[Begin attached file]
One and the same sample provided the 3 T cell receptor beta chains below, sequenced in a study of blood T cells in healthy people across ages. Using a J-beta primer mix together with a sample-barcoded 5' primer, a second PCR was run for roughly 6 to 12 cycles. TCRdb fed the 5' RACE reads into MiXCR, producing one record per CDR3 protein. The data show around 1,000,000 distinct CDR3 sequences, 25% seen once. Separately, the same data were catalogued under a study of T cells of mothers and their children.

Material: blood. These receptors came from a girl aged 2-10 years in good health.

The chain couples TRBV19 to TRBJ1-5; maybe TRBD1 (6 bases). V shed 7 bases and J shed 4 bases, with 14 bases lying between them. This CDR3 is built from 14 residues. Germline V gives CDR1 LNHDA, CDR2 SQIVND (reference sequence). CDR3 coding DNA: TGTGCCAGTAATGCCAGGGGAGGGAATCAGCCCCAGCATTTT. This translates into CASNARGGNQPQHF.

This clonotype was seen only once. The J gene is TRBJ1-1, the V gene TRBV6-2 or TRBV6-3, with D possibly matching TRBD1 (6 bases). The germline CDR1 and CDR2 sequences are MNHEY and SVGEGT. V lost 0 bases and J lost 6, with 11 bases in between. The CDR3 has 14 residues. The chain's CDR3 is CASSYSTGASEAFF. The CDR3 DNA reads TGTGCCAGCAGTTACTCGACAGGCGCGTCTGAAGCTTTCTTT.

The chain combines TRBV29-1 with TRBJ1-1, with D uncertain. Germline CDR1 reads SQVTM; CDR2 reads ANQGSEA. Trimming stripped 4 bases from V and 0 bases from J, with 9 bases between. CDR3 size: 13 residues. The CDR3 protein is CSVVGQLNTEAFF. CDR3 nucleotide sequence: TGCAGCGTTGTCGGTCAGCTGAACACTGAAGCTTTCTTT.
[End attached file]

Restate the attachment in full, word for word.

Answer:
One and the same sample provided the 3 T cell receptor beta chains below, sequenced in a study of blood T cells in healthy people across ages. Using a J-beta primer mix together with a sample-barcoded 5' primer, a second PCR was run for roughly 6 to 12 cycles. TCRdb fed the 5' RACE reads into MiXCR, producing one record per CDR3 protein. The data show around 1,000,000 distinct CDR3 sequences, 25% seen once. Separately, the same data were catalogued under a study of T cells of mothers and their children.

Material: blood. These receptors came from a girl aged 2-10 years in good health.

The chain couples TRBV19 to TRBJ1-5; maybe TRBD1 (6 bases). V shed 7 bases and J shed 4 bases, with 14 bases lying between them. This CDR3 is built from 14 residues. Germline V gives CDR1 LNHDA, CDR2 SQIVND (reference sequence). CDR3 coding DNA: TGTGCCAGTAATGCCAGGGGAGGGAATCAGCCCCAGCATTTT. This translates into CASNARGGNQPQHF.

This clonotype was seen only once. The J gene is TRBJ1-1, the V gene TRBV6-2 or TRBV6-3, with D possibly matching TRBD1 (6 bases). The germline CDR1 and CDR2 sequences are MNHEY and SVGEGT. V lost 0 bases and J lost 6, with 11 bases in between. The CDR3 has 14 residues. The chain's CDR3 is CASSYSTGASEAFF. The CDR3 DNA reads TGTGCCAGCAGTTACTCGACAGGCGCGTCTGAAGCTTTCTTT.

The chain combines TRBV29-1 with TRBJ1-1, with D uncertain. Germline CDR1 reads SQVTM; CDR2 reads ANQGSEA. Trimming stripped 4 bases from V and 0 bases from J, with 9 bases between. CDR3 size: 13 residues. The CDR3 protein is CSVVGQLNTEAFF. CDR3 nucleotide sequence: TGCAGCGTTGTCGGTCAGCTGAACACTGAAGCTTTCTTT.